Hurricane hunters show methods behind tracking storms

Published: Updated:

NAPLES, Fla.- With the start of hurricane season less than two weeks away, hurricane experts stopped in Southwest Florida on Friday to show off the tools and technology they use to track the storms.

While most people seek shelter from a hurricane, crews with the National Oceanic and Atmospheric Administration (NOAA) and the Air Force are flying above the storm collecting data.

“We’re basically a dot in the sky,” said Lt. Dave Cowan, pilot for NOAA. “Flying over the top of the hurricane environment for the most part and around the outside to figure out where the storm is going to go and how its being steered.”

The mission can take up to nine hours. Crews on board use two instruments to collect the temperature, dew point, wind speed and pressure.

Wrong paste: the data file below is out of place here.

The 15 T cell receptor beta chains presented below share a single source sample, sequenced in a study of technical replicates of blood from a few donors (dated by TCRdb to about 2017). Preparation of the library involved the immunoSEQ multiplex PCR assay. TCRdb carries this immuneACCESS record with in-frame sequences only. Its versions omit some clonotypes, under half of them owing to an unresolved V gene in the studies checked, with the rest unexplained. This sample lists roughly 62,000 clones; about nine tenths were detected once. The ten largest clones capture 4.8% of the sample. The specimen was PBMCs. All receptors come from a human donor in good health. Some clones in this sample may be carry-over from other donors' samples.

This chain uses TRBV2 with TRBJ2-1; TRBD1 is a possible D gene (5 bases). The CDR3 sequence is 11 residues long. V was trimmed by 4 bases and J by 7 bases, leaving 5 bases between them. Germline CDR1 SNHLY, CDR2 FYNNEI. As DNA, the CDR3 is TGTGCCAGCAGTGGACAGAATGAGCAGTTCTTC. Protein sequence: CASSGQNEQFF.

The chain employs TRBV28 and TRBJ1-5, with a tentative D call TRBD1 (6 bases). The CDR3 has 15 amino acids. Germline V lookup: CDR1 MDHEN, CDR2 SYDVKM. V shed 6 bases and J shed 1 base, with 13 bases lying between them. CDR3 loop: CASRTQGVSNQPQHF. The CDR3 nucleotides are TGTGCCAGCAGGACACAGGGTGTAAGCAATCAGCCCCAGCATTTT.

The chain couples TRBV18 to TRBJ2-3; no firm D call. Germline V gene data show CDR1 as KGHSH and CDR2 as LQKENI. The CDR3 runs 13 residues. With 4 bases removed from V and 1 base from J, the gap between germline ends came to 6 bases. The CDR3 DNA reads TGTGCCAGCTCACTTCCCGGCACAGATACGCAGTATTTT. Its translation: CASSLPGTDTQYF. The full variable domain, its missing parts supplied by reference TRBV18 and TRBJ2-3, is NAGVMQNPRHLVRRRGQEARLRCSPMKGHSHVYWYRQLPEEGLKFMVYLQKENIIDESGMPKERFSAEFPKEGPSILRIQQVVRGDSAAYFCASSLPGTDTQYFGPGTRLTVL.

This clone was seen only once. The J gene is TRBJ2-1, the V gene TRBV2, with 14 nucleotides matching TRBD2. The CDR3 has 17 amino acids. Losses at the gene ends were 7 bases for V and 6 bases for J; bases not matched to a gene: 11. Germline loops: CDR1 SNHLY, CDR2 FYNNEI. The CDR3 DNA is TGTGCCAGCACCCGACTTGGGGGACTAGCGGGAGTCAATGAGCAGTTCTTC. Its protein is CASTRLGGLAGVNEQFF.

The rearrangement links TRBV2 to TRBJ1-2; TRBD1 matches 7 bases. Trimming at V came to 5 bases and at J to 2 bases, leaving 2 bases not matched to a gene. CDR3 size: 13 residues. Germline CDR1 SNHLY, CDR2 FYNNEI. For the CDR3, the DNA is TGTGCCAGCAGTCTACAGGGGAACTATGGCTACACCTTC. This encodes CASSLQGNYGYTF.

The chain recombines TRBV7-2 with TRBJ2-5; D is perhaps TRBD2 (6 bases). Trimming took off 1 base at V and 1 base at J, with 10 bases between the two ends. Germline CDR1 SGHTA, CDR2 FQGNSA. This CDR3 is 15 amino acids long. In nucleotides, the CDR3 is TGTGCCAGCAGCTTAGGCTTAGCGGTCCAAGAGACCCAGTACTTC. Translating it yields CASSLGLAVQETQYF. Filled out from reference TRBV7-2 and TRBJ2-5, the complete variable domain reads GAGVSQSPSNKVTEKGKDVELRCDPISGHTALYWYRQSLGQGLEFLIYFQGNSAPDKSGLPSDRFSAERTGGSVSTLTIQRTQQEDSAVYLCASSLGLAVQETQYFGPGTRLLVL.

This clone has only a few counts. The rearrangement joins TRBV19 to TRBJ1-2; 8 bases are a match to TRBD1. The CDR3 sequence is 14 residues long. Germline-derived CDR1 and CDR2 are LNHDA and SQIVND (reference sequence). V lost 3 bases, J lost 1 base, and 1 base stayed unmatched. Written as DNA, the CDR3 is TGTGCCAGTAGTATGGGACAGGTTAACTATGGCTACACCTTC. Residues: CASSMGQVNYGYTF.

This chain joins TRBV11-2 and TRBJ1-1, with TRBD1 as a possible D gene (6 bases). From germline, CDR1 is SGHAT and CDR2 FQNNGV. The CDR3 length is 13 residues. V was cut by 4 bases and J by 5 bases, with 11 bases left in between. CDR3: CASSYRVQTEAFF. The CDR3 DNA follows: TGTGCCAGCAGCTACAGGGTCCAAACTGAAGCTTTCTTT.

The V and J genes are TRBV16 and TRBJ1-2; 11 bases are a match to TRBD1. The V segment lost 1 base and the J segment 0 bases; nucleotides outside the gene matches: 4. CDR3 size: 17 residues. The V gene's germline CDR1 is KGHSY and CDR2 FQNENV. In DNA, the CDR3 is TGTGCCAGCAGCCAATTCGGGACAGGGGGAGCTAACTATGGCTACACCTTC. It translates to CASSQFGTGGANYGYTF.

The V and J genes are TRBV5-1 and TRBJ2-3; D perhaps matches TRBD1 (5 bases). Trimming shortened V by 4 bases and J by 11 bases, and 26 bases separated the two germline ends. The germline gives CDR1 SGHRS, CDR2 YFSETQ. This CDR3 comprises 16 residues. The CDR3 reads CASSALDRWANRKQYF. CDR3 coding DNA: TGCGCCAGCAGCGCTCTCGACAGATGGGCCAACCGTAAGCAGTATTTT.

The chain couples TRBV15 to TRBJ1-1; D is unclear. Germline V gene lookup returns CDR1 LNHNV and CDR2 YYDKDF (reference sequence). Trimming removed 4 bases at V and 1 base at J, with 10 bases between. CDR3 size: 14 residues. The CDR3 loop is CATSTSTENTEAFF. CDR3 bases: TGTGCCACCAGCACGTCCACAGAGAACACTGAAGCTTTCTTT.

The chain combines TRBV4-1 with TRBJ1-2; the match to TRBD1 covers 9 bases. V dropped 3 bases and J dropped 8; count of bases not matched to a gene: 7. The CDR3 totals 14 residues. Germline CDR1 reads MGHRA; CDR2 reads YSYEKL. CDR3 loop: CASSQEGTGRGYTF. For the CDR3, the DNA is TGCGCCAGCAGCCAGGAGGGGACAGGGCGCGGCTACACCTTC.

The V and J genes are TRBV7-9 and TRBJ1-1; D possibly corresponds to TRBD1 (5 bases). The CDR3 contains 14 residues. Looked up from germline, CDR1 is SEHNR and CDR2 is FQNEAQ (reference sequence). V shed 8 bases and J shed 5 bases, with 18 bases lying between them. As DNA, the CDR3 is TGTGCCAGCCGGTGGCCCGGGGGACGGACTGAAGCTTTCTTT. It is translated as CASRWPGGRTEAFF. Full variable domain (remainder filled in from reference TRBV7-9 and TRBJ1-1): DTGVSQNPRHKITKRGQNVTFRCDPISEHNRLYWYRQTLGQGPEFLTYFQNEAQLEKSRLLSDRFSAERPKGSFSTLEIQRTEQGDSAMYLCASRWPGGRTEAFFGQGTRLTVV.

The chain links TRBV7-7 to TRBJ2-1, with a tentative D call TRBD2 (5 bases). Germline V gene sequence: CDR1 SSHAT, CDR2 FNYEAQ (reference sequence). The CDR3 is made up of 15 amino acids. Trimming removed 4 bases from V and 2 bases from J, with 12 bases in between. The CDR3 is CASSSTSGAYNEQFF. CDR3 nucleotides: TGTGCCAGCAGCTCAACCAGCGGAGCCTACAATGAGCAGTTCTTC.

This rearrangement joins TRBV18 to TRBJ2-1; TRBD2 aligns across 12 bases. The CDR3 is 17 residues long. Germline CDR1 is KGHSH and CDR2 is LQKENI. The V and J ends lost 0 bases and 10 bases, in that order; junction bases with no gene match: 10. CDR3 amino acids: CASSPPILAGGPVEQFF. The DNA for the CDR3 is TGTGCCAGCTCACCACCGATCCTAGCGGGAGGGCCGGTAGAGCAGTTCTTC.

“That 15 minutes journey from 45,000 feet after it’s launched at the back of the aircraft all the way down to the surface, it collects all that information,” Cowan explained. “It’s extremely important. Without these aircrafts, a hurricane forecast would be pretty great and pretty large in error.”

The information is then sent to the National Hurricane Center in miami.

“Helps us issue more accurate forecasts and warnings,” said Dr. Rick Knabb, director of the National Hurricane Center. “Emergency managers use that information to make evacuation decisions to save peoples lives and give you other information to keep you safe.”

Researchers say a lot of people have become complacent and may not be prepared for a hurricane. The last major hurricane in Florida was Wilma back in 2005.

“The hurricanes are going to come back, it’s just a matter of time and if it’s this year, you want to be ready in advance because the things you need to do to get ready for the next hurricane are going to be difficult, expensive, if not impossible to do when the hurricane is on your doorstep,” Knabb added.

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